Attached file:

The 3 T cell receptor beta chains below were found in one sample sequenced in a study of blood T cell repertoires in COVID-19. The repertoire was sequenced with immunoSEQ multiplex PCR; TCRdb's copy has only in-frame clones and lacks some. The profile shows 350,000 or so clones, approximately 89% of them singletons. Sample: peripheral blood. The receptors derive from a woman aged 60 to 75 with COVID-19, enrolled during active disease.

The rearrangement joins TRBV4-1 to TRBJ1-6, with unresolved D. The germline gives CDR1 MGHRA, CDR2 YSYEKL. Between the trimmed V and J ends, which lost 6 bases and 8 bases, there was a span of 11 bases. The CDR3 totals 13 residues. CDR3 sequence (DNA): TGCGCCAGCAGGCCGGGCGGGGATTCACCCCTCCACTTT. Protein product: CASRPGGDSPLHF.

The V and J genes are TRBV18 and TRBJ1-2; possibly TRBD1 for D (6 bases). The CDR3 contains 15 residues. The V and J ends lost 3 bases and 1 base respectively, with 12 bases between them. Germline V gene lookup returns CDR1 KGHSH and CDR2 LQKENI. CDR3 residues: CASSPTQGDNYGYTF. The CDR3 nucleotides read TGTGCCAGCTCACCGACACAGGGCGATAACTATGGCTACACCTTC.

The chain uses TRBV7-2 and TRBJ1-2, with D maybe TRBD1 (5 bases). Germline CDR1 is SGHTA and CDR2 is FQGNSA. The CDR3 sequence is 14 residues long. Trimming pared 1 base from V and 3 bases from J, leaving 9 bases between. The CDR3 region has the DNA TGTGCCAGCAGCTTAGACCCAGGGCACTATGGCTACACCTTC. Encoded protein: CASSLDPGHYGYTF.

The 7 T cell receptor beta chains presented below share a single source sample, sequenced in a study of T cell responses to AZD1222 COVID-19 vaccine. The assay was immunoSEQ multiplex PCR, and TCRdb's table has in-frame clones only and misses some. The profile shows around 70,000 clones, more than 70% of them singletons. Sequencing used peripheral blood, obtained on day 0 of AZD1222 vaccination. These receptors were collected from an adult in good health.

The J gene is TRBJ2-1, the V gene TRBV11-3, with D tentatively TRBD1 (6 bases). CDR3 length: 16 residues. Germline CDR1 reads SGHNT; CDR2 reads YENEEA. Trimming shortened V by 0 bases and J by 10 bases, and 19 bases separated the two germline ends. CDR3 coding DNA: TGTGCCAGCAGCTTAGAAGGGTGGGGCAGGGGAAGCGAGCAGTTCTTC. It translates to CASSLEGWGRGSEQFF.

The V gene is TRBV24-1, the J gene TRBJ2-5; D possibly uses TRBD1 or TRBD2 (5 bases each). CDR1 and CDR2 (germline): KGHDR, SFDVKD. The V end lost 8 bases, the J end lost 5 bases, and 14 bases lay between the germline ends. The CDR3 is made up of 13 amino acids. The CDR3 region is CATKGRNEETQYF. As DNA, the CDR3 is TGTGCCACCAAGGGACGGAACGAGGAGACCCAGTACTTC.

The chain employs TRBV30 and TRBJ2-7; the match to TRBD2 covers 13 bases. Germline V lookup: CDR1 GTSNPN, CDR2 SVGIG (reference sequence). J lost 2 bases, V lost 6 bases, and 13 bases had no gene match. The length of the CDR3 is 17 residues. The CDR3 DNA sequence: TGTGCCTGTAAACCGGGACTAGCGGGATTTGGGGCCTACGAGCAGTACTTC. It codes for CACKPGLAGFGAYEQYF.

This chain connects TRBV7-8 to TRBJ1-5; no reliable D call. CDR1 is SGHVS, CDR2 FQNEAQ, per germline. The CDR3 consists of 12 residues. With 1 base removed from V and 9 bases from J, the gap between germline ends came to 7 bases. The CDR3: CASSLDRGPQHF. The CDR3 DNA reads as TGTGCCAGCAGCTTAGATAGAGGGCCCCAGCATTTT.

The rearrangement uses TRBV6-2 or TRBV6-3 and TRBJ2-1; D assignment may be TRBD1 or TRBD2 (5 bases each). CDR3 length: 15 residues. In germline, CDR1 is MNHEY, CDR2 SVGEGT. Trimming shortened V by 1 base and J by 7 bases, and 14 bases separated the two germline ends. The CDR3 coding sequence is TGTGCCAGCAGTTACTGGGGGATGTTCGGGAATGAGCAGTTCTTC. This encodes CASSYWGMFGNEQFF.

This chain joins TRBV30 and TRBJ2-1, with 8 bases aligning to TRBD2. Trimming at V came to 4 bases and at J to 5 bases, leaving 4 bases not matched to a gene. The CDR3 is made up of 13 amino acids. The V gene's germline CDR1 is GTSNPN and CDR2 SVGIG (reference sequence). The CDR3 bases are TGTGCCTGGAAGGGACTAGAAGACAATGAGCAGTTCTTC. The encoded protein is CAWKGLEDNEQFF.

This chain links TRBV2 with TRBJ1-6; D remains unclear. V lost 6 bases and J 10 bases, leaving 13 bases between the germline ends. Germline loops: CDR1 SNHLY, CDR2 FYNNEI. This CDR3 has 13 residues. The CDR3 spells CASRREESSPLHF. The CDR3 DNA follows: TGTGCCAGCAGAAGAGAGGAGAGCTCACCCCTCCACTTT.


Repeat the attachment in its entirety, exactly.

The 3 T cell receptor beta chains below were found in one sample sequenced in a study of blood T cell repertoires in COVID-19. The repertoire was sequenced with immunoSEQ multiplex PCR; TCRdb's copy has only in-frame clones and lacks some. The profile shows 350,000 or so clones, approximately 89% of them singletons. Sample: peripheral blood. The receptors derive from a woman aged 60 to 75 with COVID-19, enrolled during active disease.

The rearrangement joins TRBV4-1 to TRBJ1-6, with unresolved D. The germline gives CDR1 MGHRA, CDR2 YSYEKL. Between the trimmed V and J ends, which lost 6 bases and 8 bases, there was a span of 11 bases. The CDR3 totals 13 residues. CDR3 sequence (DNA): TGCGCCAGCAGGCCGGGCGGGGATTCACCCCTCCACTTT. Protein product: CASRPGGDSPLHF.

The V and J genes are TRBV18 and TRBJ1-2; possibly TRBD1 for D (6 bases). The CDR3 contains 15 residues. The V and J ends lost 3 bases and 1 base respectively, with 12 bases between them. Germline V gene lookup returns CDR1 KGHSH and CDR2 LQKENI. CDR3 residues: CASSPTQGDNYGYTF. The CDR3 nucleotides read TGTGCCAGCTCACCGACACAGGGCGATAACTATGGCTACACCTTC.

The chain uses TRBV7-2 and TRBJ1-2, with D maybe TRBD1 (5 bases). Germline CDR1 is SGHTA and CDR2 is FQGNSA. The CDR3 sequence is 14 residues long. Trimming pared 1 base from V and 3 bases from J, leaving 9 bases between. The CDR3 region has the DNA TGTGCCAGCAGCTTAGACCCAGGGCACTATGGCTACACCTTC. Encoded protein: CASSLDPGHYGYTF.

The 7 T cell receptor beta chains presented below share a single source sample, sequenced in a study of T cell responses to AZD1222 COVID-19 vaccine. The assay was immunoSEQ multiplex PCR, and TCRdb's table has in-frame clones only and misses some. The profile shows around 70,000 clones, more than 70% of them singletons. Sequencing used peripheral blood, obtained on day 0 of AZD1222 vaccination. These receptors were collected from an adult in good health.

The J gene is TRBJ2-1, the V gene TRBV11-3, with D tentatively TRBD1 (6 bases). CDR3 length: 16 residues. Germline CDR1 reads SGHNT; CDR2 reads YENEEA. Trimming shortened V by 0 bases and J by 10 bases, and 19 bases separated the two germline ends. CDR3 coding DNA: TGTGCCAGCAGCTTAGAAGGGTGGGGCAGGGGAAGCGAGCAGTTCTTC. It translates to CASSLEGWGRGSEQFF.

The V gene is TRBV24-1, the J gene TRBJ2-5; D possibly uses TRBD1 or TRBD2 (5 bases each). CDR1 and CDR2 (germline): KGHDR, SFDVKD. The V end lost 8 bases, the J end lost 5 bases, and 14 bases lay between the germline ends. The CDR3 is made up of 13 amino acids. The CDR3 region is CATKGRNEETQYF. As DNA, the CDR3 is TGTGCCACCAAGGGACGGAACGAGGAGACCCAGTACTTC.

The chain employs TRBV30 and TRBJ2-7; the match to TRBD2 covers 13 bases. Germline V lookup: CDR1 GTSNPN, CDR2 SVGIG (reference sequence). J lost 2 bases, V lost 6 bases, and 13 bases had no gene match. The length of the CDR3 is 17 residues. The CDR3 DNA sequence: TGTGCCTGTAAACCGGGACTAGCGGGATTTGGGGCCTACGAGCAGTACTTC. It codes for CACKPGLAGFGAYEQYF.

This chain connects TRBV7-8 to TRBJ1-5; no reliable D call. CDR1 is SGHVS, CDR2 FQNEAQ, per germline. The CDR3 consists of 12 residues. With 1 base removed from V and 9 bases from J, the gap between germline ends came to 7 bases. The CDR3: CASSLDRGPQHF. The CDR3 DNA reads as TGTGCCAGCAGCTTAGATAGAGGGCCCCAGCATTTT.

The rearrangement uses TRBV6-2 or TRBV6-3 and TRBJ2-1; D assignment may be TRBD1 or TRBD2 (5 bases each). CDR3 length: 15 residues. In germline, CDR1 is MNHEY, CDR2 SVGEGT. Trimming shortened V by 1 base and J by 7 bases, and 14 bases separated the two germline ends. The CDR3 coding sequence is TGTGCCAGCAGTTACTGGGGGATGTTCGGGAATGAGCAGTTCTTC. This encodes CASSYWGMFGNEQFF.

This chain joins TRBV30 and TRBJ2-1, with 8 bases aligning to TRBD2. Trimming at V came to 4 bases and at J to 5 bases, leaving 4 bases not matched to a gene. The CDR3 is made up of 13 amino acids. The V gene's germline CDR1 is GTSNPN and CDR2 SVGIG (reference sequence). The CDR3 bases are TGTGCCTGGAAGGGACTAGAAGACAATGAGCAGTTCTTC. The encoded protein is CAWKGLEDNEQFF.

This chain links TRBV2 with TRBJ1-6; D remains unclear. V lost 6 bases and J 10 bases, leaving 13 bases between the germline ends. Germline loops: CDR1 SNHLY, CDR2 FYNNEI. This CDR3 has 13 residues. The CDR3 spells CASRREESSPLHF. The CDR3 DNA follows: TGTGCCAGCAGAAGAGAGGAGAGCTCACCCCTCCACTTT.